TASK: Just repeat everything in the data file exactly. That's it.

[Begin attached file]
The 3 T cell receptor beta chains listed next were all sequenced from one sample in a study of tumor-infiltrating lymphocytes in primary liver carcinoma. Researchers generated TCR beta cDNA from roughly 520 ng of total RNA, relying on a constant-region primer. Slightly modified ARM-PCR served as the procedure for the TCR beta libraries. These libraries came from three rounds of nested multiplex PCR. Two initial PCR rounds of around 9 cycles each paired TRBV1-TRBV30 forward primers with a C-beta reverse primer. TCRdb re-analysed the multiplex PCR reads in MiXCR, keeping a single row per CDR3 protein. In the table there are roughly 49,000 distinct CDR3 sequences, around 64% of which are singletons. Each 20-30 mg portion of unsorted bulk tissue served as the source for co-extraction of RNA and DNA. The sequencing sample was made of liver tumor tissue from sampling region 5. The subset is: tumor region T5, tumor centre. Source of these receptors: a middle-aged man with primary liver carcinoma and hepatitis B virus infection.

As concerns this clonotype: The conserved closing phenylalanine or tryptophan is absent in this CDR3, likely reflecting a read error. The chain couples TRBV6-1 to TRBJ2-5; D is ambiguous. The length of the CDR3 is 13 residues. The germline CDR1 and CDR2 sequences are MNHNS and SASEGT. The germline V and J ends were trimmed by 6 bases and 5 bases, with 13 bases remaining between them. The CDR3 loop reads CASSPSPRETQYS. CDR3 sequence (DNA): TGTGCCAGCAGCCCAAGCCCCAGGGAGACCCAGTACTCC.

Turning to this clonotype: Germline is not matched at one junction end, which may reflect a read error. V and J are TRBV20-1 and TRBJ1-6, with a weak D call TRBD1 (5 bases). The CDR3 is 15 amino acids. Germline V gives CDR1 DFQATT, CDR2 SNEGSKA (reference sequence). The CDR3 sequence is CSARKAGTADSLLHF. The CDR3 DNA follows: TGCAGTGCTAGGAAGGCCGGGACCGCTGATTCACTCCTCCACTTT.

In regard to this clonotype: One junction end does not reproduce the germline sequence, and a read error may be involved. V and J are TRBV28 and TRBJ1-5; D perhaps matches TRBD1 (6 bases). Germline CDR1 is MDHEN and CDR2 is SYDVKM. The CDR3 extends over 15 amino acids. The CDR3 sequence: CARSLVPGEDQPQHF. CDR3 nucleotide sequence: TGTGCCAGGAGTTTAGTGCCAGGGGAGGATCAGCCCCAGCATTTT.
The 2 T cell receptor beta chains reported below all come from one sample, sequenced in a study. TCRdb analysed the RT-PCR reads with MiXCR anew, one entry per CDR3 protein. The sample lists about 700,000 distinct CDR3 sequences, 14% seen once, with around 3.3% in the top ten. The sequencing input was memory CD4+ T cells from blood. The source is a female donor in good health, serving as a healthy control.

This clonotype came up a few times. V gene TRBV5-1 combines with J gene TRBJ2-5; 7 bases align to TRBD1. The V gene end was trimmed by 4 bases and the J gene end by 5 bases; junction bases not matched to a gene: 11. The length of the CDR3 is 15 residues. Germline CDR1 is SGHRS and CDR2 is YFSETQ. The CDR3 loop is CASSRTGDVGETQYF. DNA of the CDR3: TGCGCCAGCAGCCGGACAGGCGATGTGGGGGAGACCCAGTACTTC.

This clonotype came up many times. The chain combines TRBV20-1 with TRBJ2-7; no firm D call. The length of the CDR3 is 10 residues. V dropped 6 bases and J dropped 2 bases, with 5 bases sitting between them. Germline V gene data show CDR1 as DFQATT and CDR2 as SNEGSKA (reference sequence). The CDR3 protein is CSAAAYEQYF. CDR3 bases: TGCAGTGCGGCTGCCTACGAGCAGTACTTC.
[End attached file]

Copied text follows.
The 3 T cell receptor beta chains listed next were all sequenced from one sample in a study of tumor-infiltrating lymphocytes in primary liver carcinoma. Researchers generated TCR beta cDNA from roughly 520 ng of total RNA, relying on a constant-region primer. Slightly modified ARM-PCR served as the procedure for the TCR beta libraries. These libraries came from three rounds of nested multiplex PCR. Two initial PCR rounds of around 9 cycles each paired TRBV1-TRBV30 forward primers with a C-beta reverse primer. TCRdb re-analysed the multiplex PCR reads in MiXCR, keeping a single row per CDR3 protein. In the table there are roughly 49,000 distinct CDR3 sequences, around 64% of which are singletons. Each 20-30 mg portion of unsorted bulk tissue served as the source for co-extraction of RNA and DNA. The sequencing sample was made of liver tumor tissue from sampling region 5. The subset is: tumor region T5, tumor centre. Source of these receptors: a middle-aged man with primary liver carcinoma and hepatitis B virus infection.

As concerns this clonotype: The conserved closing phenylalanine or tryptophan is absent in this CDR3, likely reflecting a read error. The chain couples TRBV6-1 to TRBJ2-5; D is ambiguous. The length of the CDR3 is 13 residues. The germline CDR1 and CDR2 sequences are MNHNS and SASEGT. The germline V and J ends were trimmed by 6 bases and 5 bases, with 13 bases remaining between them. The CDR3 loop reads CASSPSPRETQYS. CDR3 sequence (DNA): TGTGCCAGCAGCCCAAGCCCCAGGGAGACCCAGTACTCC.

Turning to this clonotype: Germline is not matched at one junction end, which may reflect a read error. V and J are TRBV20-1 and TRBJ1-6, with a weak D call TRBD1 (5 bases). The CDR3 is 15 amino acids. Germline V gives CDR1 DFQATT, CDR2 SNEGSKA (reference sequence). The CDR3 sequence is CSARKAGTADSLLHF. The CDR3 DNA follows: TGCAGTGCTAGGAAGGCCGGGACCGCTGATTCACTCCTCCACTTT.

In regard to this clonotype: One junction end does not reproduce the germline sequence, and a read error may be involved. V and J are TRBV28 and TRBJ1-5; D perhaps matches TRBD1 (6 bases). Germline CDR1 is MDHEN and CDR2 is SYDVKM. The CDR3 extends over 15 amino acids. The CDR3 sequence: CARSLVPGEDQPQHF. CDR3 nucleotide sequence: TGTGCCAGGAGTTTAGTGCCAGGGGAGGATCAGCCCCAGCATTTT.
The 2 T cell receptor beta chains reported below all come from one sample, sequenced in a study. TCRdb analysed the RT-PCR reads with MiXCR anew, one entry per CDR3 protein. The sample lists about 700,000 distinct CDR3 sequences, 14% seen once, with around 3.3% in the top ten. The sequencing input was memory CD4+ T cells from blood. The source is a female donor in good health, serving as a healthy control.

This clonotype came up a few times. V gene TRBV5-1 combines with J gene TRBJ2-5; 7 bases align to TRBD1. The V gene end was trimmed by 4 bases and the J gene end by 5 bases; junction bases not matched to a gene: 11. The length of the CDR3 is 15 residues. Germline CDR1 is SGHRS and CDR2 is YFSETQ. The CDR3 loop is CASSRTGDVGETQYF. DNA of the CDR3: TGCGCCAGCAGCCGGACAGGCGATGTGGGGGAGACCCAGTACTTC.

This clonotype came up many times. The chain combines TRBV20-1 with TRBJ2-7; no firm D call. The length of the CDR3 is 10 residues. V dropped 6 bases and J dropped 2 bases, with 5 bases sitting between them. Germline V gene data show CDR1 as DFQATT and CDR2 as SNEGSKA (reference sequence). The CDR3 protein is CSAAAYEQYF. CDR3 bases: TGCAGTGCGGCTGCCTACGAGCAGTACTTC.